Objective: The main objective of this study was to assess women's preferences and perception of antenatal healthcare services in public and private healthcare facilities. Design: Descriptive cross-sectional study using a face-to-face interview based on the standardized World Health Organization questionnaire. Setting: Six public and six private health facilities in the Gambia. Participants: Five hundred and two pregnant women. Intervention: Not applicable. Main Outcome Measures: Patient's perception of antenatal services received was main outcome variables and measured in three aspects: willingness to come back, willingness to recommend to others and level of satisfaction. Results: The satisfaction rate with antenatal services was 79.9% for public facilities and 97.9% for private facilities. Pregnant women's poor perception with public facilities (after adjustment) included their unhappiness, with the following dimensions of antenatal care (ANC): inadequate privacy, inadequate space and neatness and inadequate communication with care providers. Conclusion: We found that although women tended to be highly satisfied with both private and public ANC facilities, those attending public clinics were significantly less satisfied than those attending private clinics. The main complaints were related to the physical environment, technical process and provision of information or reassurance. Because public facilities constitute the main care providers for the general population and particularly for disadvantaged women, better management of public clinics and better training in communication skills for public care providers may help to retain women patients and improve the quality of ANC in the public sector.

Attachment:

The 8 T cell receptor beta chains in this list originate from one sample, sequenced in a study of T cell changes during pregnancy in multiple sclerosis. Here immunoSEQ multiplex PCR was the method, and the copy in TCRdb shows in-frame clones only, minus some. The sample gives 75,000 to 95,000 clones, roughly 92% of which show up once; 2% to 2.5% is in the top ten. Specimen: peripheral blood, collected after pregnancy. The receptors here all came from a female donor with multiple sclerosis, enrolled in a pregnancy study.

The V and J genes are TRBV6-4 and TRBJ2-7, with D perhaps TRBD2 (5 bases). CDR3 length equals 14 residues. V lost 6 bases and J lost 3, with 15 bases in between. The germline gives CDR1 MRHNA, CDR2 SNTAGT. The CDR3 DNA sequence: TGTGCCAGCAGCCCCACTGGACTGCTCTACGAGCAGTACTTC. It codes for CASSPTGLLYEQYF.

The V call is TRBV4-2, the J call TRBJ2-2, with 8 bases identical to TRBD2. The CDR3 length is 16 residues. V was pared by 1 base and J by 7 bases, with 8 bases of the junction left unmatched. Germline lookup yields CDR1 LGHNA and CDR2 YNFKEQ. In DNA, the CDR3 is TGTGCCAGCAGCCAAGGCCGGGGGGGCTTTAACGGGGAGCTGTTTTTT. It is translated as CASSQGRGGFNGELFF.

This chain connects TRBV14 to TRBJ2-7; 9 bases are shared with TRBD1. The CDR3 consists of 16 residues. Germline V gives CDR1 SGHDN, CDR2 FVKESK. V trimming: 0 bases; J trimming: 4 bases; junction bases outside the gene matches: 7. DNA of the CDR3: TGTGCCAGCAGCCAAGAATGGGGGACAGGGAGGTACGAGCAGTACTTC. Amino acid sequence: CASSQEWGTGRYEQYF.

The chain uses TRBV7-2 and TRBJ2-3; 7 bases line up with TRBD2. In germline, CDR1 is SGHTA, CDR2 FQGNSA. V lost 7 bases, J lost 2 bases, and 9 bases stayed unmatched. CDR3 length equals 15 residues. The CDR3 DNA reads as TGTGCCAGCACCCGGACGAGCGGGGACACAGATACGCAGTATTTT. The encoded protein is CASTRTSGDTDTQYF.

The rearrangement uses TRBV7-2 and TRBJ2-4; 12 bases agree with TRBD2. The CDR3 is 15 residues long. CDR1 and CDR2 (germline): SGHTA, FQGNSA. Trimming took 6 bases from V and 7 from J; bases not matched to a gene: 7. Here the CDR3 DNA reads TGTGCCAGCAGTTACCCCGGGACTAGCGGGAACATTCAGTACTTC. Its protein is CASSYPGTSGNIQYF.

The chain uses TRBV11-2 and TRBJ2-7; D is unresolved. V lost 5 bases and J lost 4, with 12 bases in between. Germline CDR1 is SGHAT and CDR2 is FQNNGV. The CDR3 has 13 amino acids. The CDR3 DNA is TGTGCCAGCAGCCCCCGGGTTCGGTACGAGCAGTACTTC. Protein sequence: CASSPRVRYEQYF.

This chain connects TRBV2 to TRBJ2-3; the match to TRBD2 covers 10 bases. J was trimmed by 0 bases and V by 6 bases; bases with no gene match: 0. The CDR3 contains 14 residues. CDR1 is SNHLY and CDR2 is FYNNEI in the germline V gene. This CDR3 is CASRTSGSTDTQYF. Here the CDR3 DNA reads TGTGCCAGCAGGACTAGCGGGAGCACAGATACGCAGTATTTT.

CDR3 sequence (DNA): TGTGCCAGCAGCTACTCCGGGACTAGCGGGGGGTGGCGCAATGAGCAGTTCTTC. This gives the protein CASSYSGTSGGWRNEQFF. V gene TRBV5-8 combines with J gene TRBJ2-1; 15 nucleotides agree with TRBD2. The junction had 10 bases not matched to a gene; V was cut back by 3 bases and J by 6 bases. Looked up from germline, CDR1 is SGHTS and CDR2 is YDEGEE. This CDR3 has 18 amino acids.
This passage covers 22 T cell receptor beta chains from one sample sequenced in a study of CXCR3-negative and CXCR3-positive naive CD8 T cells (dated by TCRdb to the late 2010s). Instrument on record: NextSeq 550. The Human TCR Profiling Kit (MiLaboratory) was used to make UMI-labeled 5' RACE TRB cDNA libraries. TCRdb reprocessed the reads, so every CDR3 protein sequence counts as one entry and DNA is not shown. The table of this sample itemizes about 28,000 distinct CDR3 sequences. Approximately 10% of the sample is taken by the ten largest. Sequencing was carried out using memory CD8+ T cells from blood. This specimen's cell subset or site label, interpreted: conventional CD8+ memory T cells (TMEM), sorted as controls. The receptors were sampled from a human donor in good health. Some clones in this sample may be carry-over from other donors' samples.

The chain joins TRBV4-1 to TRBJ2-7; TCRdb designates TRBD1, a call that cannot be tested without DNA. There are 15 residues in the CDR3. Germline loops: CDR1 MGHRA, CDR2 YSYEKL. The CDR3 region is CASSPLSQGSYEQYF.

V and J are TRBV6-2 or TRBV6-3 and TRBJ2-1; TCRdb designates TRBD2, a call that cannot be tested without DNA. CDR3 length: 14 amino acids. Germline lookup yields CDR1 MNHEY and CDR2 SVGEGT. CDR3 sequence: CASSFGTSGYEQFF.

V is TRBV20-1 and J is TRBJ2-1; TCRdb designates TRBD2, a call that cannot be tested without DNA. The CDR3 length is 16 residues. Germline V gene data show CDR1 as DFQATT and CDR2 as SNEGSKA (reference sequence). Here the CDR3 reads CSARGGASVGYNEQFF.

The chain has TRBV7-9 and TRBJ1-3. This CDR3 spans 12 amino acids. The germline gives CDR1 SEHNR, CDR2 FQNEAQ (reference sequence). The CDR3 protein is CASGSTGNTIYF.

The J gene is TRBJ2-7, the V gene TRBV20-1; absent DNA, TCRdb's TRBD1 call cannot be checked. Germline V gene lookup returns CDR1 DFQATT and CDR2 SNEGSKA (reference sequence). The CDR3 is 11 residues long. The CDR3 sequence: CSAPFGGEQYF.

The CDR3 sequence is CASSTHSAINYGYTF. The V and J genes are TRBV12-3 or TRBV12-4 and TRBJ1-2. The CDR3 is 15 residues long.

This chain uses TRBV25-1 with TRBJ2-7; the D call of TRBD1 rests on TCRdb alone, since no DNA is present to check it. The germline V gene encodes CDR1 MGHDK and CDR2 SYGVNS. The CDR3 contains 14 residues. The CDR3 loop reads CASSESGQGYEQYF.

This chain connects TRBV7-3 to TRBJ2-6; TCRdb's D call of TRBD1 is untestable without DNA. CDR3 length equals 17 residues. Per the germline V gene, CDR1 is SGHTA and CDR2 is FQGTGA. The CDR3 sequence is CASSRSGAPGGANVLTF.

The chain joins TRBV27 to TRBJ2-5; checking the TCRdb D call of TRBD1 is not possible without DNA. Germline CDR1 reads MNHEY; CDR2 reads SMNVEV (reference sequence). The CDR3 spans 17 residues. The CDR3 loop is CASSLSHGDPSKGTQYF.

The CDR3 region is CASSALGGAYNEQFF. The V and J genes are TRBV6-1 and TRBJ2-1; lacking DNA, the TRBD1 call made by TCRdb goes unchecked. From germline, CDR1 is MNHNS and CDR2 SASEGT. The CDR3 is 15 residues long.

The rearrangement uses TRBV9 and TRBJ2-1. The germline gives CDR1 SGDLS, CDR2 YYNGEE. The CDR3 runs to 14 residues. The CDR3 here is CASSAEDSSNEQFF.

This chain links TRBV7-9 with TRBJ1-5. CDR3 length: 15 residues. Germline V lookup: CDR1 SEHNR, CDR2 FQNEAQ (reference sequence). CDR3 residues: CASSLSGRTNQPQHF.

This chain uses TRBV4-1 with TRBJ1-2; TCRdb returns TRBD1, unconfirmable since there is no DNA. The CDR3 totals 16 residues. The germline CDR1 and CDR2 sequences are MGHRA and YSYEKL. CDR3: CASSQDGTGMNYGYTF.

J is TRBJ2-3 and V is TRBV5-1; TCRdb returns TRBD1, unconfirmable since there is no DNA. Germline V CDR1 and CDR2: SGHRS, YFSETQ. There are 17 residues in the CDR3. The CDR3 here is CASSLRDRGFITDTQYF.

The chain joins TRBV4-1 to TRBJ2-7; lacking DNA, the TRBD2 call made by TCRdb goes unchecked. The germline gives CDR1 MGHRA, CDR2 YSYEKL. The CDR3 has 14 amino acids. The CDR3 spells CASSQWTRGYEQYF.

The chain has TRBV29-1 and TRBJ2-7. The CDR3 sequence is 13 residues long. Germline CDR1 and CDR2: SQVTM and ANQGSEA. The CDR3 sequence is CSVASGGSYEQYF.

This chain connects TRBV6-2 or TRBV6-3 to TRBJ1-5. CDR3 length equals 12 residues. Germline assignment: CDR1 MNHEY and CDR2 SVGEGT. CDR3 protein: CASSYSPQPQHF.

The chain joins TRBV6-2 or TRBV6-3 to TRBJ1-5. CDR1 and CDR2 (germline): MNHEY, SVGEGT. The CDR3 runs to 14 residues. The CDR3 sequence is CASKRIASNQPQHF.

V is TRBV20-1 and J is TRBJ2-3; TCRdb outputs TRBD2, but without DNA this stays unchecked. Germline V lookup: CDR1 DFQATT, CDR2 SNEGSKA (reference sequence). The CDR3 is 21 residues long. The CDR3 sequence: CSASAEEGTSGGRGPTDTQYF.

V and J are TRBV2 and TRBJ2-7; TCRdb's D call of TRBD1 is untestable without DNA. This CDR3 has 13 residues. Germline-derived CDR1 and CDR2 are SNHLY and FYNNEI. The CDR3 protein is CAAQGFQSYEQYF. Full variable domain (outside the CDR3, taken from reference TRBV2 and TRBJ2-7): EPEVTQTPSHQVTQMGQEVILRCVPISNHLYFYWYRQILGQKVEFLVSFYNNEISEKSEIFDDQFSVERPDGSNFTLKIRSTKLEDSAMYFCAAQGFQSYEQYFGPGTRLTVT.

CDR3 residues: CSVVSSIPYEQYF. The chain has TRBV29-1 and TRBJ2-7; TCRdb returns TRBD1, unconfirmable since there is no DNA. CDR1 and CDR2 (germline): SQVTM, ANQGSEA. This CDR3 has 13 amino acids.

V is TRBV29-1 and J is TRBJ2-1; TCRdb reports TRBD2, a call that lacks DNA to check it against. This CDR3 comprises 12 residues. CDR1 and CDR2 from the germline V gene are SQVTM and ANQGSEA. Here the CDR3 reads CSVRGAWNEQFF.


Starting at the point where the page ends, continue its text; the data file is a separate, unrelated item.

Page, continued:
- Antenatal care
- Patient satisfaction
- Public and private health care
- The Gambia